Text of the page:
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Showing results for tags 'Fossil fern'.
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Hi! French naturalist & ethnobiologist, I discovered this fossil fern in the 1990's when surveying the puna investigating Maca (Lepidium meyenii Walpers) and collecting actual Lepidium sp. (Brassicaceae) at the altitude of 4250 m, some km eastwards of Lake Junin, in the High Andes of Peru. The specimen was broken into two pieces, on the ground of the puna, some meters from each other. Lenght: 11 cm. Wide: 7 cm. As I am not paleobiologist unfortunately, please would you help me to identify it ? Carboniferous/Early Carboniferous ? Adiantites (lindseaeformis?) ? Esphenopteris ? I have found other fossils (there are a lot in this calcareous region, you can see on the 2nd picture ) and I shall post them next time. Many thanks in advance. All the best. Pierre-Olivier Combelles Institut Andin d'Etudes Ethnobiologiques (France)
Shamalama posted a topic in Fossil Hunting TripsWent up to St. Clair today and man did I make out well. Found an old pit someone had dug and, after moving some overburden, got down to good rock. The layers I was working were about 6" thick and bounded on the top by barren rock (possibly a paleosol) and the bottom by a layer of decorticated tree trunks. In between was fern heaven dominated by Alethopteris and Neuropteris. I did find a couple of Pectopteris pieces and some Calamites branch sprouts but that was about it for diversity. Over 100 lbs of rock hauled back to my car in two trips. Here are some pics that are the tip of the iceberg of what I found. One of my piles of keepers. More in the next post...
hitekmastr posted a topic in Fossil IDSt. Clair Fossils - What are these Bubbles? Nan and I visited Deer Lake on Aug. 30 and squeezed in a couple of hours at the end of the day to visit the fern site at St. Clair - we looked mostly for insects or insect traces, and fern seeds. Also we wanted to pick up a nice specimen for one of my colleagues. Here are our finds - maybe someone can explain what the "bubbles" are in these fossils: Carboniferous Bubbles/Bumps: Here are some closeups showing the "bumps or bubbles": Almond Shaped Fossil with Small Bumps: This almond shaped fossil shows bumps on the surface - it is about 2 cm long: This is the most intriguing fossil of all - also has these peculiar bumps: Thanks in advance for helping to identify and explain these finds.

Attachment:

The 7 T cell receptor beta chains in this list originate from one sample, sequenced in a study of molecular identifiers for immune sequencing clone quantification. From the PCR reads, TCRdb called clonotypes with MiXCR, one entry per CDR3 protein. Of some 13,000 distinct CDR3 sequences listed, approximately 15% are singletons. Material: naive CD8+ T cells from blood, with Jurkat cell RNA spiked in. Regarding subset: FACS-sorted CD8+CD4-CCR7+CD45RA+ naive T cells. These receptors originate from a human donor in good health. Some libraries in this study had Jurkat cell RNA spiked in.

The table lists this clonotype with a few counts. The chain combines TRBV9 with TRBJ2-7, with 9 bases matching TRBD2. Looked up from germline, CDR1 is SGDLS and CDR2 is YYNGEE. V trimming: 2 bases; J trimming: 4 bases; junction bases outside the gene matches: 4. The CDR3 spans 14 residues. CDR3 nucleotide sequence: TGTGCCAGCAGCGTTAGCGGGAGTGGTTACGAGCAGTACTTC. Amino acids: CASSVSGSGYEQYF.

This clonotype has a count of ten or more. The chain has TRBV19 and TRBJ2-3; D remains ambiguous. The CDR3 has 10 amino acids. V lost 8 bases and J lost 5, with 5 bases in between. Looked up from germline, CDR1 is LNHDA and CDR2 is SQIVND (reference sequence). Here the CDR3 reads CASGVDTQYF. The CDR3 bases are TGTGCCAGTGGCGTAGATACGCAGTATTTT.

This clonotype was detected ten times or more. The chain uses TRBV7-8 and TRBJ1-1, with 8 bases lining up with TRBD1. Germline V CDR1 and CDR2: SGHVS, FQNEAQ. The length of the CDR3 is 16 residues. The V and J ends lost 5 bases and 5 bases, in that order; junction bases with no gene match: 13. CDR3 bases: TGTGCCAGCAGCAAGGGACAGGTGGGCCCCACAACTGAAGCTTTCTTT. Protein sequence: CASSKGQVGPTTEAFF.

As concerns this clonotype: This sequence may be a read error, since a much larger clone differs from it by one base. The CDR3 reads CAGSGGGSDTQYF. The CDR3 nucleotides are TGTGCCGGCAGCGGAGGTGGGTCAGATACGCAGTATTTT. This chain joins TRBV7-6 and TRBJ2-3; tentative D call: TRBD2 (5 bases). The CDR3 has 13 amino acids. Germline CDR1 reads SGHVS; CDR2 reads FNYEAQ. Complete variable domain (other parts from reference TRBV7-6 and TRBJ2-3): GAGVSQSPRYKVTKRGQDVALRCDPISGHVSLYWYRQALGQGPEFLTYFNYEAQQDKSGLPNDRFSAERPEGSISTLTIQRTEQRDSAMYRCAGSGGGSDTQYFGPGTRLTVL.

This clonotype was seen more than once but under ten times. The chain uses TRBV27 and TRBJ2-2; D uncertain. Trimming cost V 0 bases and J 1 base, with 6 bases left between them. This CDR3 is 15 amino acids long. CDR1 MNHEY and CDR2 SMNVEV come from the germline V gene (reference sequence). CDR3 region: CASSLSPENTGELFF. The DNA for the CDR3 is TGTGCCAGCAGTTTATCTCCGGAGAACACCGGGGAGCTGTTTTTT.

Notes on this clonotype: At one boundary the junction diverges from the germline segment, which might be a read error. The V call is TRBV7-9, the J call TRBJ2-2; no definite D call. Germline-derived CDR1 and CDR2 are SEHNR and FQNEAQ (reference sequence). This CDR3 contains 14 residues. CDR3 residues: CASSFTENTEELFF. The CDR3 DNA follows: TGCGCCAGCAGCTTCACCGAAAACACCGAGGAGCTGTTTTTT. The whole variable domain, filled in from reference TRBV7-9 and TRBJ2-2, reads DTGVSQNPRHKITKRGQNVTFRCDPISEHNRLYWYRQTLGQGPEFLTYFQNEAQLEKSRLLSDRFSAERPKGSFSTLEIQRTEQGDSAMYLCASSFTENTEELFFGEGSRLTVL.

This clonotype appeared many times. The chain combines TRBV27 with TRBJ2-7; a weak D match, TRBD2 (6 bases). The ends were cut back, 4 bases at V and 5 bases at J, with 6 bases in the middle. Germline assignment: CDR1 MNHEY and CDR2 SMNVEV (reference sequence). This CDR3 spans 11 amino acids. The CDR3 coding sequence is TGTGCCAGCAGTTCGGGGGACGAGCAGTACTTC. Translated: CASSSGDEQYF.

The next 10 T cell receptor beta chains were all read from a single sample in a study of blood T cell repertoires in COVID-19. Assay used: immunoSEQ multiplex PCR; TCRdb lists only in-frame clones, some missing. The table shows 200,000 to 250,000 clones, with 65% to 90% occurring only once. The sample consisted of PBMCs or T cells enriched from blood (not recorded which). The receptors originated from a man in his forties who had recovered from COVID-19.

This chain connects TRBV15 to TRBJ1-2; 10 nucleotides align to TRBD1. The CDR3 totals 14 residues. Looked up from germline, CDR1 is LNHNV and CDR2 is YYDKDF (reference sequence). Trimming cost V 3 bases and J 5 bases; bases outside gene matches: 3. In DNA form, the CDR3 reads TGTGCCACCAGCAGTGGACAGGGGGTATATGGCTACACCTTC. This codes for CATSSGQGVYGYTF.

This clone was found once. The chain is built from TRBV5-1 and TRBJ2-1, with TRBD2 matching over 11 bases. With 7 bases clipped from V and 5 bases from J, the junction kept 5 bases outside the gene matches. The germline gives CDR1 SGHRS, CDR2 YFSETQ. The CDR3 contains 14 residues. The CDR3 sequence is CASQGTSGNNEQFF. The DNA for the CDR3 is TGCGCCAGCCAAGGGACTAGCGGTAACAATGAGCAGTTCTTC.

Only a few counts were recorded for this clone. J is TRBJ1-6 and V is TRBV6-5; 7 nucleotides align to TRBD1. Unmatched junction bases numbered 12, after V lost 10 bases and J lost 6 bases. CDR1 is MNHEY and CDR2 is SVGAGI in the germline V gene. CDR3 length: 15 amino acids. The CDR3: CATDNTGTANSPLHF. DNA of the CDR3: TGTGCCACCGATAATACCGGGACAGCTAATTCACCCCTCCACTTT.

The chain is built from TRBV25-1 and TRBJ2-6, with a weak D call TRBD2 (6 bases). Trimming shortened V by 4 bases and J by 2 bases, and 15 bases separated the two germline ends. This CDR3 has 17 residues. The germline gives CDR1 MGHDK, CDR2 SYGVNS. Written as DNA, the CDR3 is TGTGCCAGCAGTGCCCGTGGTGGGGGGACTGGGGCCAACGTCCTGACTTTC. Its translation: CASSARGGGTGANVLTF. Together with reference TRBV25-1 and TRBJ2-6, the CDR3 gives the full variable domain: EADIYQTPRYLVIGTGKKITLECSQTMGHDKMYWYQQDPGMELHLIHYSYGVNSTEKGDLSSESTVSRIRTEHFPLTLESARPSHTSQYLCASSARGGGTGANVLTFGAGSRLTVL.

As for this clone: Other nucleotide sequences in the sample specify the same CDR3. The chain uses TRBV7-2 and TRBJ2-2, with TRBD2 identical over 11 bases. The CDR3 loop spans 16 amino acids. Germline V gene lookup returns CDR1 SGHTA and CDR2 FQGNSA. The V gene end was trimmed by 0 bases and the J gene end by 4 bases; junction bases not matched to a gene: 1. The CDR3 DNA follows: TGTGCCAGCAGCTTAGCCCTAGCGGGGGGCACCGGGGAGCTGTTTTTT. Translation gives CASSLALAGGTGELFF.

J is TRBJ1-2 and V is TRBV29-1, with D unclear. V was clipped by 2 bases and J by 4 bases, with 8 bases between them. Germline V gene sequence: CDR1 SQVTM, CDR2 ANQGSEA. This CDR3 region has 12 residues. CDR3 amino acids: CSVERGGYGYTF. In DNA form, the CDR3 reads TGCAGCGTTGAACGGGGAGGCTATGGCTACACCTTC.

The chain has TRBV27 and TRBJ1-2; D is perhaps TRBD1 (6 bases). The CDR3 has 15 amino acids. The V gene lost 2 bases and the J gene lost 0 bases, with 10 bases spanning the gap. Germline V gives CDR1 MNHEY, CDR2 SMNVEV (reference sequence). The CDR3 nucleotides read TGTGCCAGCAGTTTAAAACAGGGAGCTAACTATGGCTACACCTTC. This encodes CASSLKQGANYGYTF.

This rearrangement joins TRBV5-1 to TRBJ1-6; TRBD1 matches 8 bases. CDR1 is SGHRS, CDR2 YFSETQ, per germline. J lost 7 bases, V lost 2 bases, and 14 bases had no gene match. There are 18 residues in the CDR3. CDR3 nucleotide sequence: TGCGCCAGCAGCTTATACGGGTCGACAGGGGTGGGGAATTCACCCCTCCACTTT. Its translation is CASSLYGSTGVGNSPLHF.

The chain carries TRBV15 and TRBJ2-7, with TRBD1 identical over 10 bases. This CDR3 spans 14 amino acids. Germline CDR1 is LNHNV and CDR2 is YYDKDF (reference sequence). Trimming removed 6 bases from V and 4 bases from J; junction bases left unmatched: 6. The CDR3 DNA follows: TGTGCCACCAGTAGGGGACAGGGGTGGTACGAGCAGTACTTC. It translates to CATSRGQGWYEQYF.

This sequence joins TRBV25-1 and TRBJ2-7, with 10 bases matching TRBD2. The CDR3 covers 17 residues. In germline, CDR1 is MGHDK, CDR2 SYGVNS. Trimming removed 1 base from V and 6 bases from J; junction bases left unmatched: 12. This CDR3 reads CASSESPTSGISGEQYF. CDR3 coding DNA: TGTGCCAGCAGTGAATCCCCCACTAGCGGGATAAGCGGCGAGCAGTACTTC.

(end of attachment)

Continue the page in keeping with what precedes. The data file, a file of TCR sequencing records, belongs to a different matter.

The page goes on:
Is this tiny conical shaped fossil evidence of a "carboniferous creature" or simly a stem fragment that happens to look like parts of a creature? This turned up when Nancy (the keen-eyed member of our family) was examining some finds we just made - she jokingly calls this a "fish tooth" although we both know it's not that. However, the lack of associated plant material suggests that this is either a very isolated stem with a white coating - or - possibly a tiny fossil from a carboniferous creature. We are actively looking for insects and other evidence that living things co-existed with the abundance of plant life in the fossilized swamps at the St. Clair shale pits however, we're very skeptical. We'll be interested in your opinions and inputs on what this might be, and why...thanks!